By: Patrick Hanley – President
In 2020, we saw an increasingly firm insurance market. Rates rose, capacity shrunk, and, in some cases, there was even a reduction in gross commissions paid by insurance companies. Now, the perfect storm is raging. Here’s more on the forecast and how brokers and businesses can survive…
While it might be tempting to pin everything on COVID-19, the truth is far more complicated. In addition to the pandemic, we had severe storms and wildfires, social unrest, and political uncertainty. What we’re now seeing in underwriting is a cumulative effect.
Nevertheless, we can look at specific events and trends that have impacted the market. For example, property losses have been mounting in recent years, and this has been a big driver of the current capacity crunch. The impact isn’t limited to hard-hit areas like Florida, either. When one segment of property suffers, everyone suffers. Even if we get a year of calm weather, it will take a while for the market to recover and for underwriters to change course.
Social inflation, which has caused jury verdicts and settlements to get larger and larger, has been another issue impacting loss ratios and pricing.
Coronavirus-related business interruption, on the other hand, has had less of an impact than one might think. Coverage for this risk may not exist in many policies, although some litigation has occurred.
Going forward, the election could result in legal and tax changes. There hasn’t been much of an impact yet, but this could change.
Put everything together, and you have a perfect storm. Carriers are exiting entire classes of business, becoming more focused and selective within their niches, and making other significant changes. Even the workers’ compensation market is starting to firm. Right now, specialty lines are feeling most of the impact first, but this is an issue for everyone.
Large accounts may be disproportionately impacted. They are big litigation targets and more likely to get their “clocks cleaned.” As a result, some carriers are shifting their focus to small to mid-size businesses. They are establishing ceilings – and choosing to non-renew accounts with revenues in excess of $100M or $250M, for example.
Carriers are also doing a better job of analyzing loss data, and they’re realizing that writing everyone is not good for their profitability. This trend isn’t limited to any particular industry – it seems to be more closely tied to the size of the company.
While all lines of business are trending higher, these three will likely have the greatest increases:
Retail brokers – you’ve got your work cut out for you. Renewals won’t take care of themselves while you focus
on new business. You can’t count on the incumbent carrier to come through with a competitive renewal. Expect
every account to be a battle.
You may also have to deliver some bad news to your clients. You need to make sure your clients are aware of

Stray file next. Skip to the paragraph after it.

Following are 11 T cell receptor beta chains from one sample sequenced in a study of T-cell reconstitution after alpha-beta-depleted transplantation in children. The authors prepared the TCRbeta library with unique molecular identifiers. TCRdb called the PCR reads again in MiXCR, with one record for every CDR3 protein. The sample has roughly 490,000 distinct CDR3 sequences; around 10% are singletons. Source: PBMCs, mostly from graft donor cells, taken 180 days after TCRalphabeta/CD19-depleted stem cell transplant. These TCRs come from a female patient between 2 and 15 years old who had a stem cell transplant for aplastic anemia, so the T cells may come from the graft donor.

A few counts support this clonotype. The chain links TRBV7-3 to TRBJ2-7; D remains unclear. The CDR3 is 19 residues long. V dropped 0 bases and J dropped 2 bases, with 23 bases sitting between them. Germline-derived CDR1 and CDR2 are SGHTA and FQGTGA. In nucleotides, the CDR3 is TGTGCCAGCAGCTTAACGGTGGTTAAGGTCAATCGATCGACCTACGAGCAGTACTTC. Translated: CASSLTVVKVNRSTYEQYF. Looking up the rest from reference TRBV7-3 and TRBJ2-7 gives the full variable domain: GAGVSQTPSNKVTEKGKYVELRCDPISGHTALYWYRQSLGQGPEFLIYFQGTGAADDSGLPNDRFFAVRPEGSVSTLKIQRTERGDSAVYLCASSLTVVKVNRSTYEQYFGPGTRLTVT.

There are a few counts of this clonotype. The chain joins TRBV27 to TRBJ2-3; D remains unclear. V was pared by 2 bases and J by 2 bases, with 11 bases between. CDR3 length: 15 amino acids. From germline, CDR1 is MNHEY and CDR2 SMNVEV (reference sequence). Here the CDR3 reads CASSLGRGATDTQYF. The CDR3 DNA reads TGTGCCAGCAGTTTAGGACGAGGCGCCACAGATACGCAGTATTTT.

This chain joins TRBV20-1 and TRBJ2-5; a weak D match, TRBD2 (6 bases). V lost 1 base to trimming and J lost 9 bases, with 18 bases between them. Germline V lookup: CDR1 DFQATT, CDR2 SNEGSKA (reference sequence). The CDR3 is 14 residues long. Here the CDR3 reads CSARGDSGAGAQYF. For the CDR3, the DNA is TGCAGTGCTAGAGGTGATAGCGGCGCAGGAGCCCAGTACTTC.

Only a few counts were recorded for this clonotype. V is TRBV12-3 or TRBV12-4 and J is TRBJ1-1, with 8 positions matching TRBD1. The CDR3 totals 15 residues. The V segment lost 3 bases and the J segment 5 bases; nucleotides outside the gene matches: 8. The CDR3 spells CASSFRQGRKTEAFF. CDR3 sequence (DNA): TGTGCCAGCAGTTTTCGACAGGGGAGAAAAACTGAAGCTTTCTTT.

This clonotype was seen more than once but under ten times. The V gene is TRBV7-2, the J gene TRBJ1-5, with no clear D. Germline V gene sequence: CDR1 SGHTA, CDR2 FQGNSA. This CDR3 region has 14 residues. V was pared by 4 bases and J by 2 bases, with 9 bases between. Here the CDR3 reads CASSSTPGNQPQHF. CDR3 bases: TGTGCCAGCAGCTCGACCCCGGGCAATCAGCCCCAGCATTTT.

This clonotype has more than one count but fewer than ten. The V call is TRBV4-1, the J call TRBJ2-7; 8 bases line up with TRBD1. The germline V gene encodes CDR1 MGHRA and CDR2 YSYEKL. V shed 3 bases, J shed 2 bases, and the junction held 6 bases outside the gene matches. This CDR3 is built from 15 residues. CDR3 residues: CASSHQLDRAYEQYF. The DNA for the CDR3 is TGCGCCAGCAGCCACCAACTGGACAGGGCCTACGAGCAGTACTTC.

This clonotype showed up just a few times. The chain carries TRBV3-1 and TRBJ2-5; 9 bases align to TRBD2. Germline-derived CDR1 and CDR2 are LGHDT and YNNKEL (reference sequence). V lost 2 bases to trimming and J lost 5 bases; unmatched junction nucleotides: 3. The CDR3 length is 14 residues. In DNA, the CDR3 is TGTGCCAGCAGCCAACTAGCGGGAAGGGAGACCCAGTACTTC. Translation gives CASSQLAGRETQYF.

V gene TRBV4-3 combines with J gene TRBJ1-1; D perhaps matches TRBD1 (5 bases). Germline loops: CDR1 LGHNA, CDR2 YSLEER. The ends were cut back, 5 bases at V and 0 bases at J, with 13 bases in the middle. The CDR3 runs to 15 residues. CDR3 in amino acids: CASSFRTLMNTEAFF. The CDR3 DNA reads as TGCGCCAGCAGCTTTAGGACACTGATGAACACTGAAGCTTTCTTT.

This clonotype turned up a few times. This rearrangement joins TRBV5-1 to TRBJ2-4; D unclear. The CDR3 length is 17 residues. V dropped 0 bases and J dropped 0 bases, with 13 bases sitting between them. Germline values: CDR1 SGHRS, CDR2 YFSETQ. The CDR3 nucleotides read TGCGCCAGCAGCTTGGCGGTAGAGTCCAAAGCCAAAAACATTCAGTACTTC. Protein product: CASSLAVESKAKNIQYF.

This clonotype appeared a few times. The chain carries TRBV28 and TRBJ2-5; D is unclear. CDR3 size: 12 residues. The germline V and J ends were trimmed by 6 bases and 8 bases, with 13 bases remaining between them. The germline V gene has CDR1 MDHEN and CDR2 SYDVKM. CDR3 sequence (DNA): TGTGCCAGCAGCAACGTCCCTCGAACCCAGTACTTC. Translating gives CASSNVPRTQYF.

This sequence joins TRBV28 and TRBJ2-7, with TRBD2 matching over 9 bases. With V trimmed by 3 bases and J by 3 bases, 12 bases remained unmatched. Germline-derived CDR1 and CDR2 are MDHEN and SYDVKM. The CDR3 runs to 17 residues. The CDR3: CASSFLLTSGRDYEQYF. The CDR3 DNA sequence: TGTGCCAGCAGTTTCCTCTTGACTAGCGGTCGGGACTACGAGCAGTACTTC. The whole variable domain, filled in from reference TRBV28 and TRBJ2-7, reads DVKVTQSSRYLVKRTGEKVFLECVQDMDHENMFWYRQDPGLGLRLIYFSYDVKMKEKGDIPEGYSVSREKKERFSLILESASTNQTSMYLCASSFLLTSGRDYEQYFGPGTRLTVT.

what’s happening and that they’re constantly receiving updates throughout the year – and definitely well ahead
of their X-dates.
Don’t delay. Renewals may take much longer than usual, so get them started as early as possible – at least 90
days out. Let your clients know what’s coming and how much the increase might be so they can start preparing.
Although this sounds dire, there is an upside. If you’re truly talented and hardworking, this is a great time to
prove yourself and to stand out from the pack. The deck will be reshuffled, and lazy brokers will be exposed.
Make sure your clients know what you’re doing for them and what negotiations are going on behind the scenes.
Business owners must be proactive. Your insurance premiums represent one of the largest items on your
balance sheet. A 10-20% increase is going to have an impact.
You can’t just assume your brokers are securing the best coverage – you need to ask questions to verify that
they are working for you, such as:
You also need to work with your brokers. If you’re not giving them the information they need, they won’t be in
a good position to help you. Communication is important, as is loss control. This is a good time to review your
employee handbook, policies, practices, and open claim reserves. Make sure your broker has a good story to tell
about your business. Take steps to ensure your business is an attractive risk.
In a softening market, underwriters and carriers do a lot of the work for brokers by lowering prices, expanding
coverage and maybe even paying better commissions.
That’s not what’s happening now. I’ve been doing this for 33 years, and this is the firmest market I’ve seen in my
career. This means that brokers and businesses need to work harder to find the best options available. Working
with a wholesaler is a smart way to do this.
As a commercial insurance wholesaler, Socius works with a vast number of specialty carriers. Our highly
experienced team helps agents source the most robust coverage available, at the best price rates. Get
acquainted now, before you are in crisis-mode.